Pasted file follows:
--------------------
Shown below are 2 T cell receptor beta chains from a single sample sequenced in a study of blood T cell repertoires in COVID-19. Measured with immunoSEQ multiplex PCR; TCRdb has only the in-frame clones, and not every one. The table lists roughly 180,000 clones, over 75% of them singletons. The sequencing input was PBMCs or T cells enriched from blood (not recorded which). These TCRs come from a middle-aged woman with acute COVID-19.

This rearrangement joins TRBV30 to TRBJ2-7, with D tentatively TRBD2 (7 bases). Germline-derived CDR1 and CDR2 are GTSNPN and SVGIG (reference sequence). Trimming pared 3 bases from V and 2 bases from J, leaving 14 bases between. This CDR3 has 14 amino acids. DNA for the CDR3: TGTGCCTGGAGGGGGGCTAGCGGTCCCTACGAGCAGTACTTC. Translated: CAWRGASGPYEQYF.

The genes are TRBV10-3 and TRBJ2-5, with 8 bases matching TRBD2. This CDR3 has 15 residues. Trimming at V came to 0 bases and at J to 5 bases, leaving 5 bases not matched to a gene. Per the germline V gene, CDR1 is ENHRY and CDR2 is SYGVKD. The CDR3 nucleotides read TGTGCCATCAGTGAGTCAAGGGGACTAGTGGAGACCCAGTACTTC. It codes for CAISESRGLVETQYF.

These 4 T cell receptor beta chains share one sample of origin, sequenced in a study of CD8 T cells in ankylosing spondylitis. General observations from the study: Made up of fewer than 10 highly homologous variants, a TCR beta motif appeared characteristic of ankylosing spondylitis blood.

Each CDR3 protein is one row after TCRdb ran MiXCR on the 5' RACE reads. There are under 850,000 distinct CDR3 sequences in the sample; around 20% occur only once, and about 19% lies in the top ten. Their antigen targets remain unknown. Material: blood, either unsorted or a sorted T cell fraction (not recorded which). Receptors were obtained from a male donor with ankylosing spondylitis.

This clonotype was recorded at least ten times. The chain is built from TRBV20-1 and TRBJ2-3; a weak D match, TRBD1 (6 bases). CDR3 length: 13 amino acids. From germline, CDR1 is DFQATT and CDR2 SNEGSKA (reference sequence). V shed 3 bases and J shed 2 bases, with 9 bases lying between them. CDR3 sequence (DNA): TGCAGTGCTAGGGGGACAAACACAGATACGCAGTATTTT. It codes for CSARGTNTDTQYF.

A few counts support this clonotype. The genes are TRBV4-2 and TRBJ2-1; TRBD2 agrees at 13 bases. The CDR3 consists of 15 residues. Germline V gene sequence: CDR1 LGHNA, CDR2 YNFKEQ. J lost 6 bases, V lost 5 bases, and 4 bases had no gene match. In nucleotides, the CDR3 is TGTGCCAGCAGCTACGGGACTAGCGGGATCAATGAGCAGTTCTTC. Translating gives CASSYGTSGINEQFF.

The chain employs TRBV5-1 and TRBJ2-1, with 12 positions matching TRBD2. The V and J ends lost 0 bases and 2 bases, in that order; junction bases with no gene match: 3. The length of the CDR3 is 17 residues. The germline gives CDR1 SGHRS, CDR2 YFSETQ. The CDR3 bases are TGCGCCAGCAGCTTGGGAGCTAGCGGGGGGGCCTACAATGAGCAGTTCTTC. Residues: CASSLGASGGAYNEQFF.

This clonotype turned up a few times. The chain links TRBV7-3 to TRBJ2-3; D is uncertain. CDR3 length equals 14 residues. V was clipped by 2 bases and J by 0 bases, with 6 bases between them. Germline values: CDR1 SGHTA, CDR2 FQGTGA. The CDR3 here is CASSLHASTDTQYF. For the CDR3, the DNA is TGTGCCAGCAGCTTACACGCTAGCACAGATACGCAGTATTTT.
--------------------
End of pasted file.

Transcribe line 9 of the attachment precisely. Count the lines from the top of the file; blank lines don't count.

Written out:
This clonotype turned up a few times. The chain links TRBV7-3 to TRBJ2-3; D is uncertain. CDR3 length equals 14 residues. V was clipped by 2 bases and J by 0 bases, with 6 bases between them. Germline values: CDR1 SGHTA, CDR2 FQGTGA. The CDR3 here is CASSLHASTDTQYF. For the CDR3, the DNA is TGTGCCAGCAGCTTACACGCTAGCACAGATACGCAGTATTTT.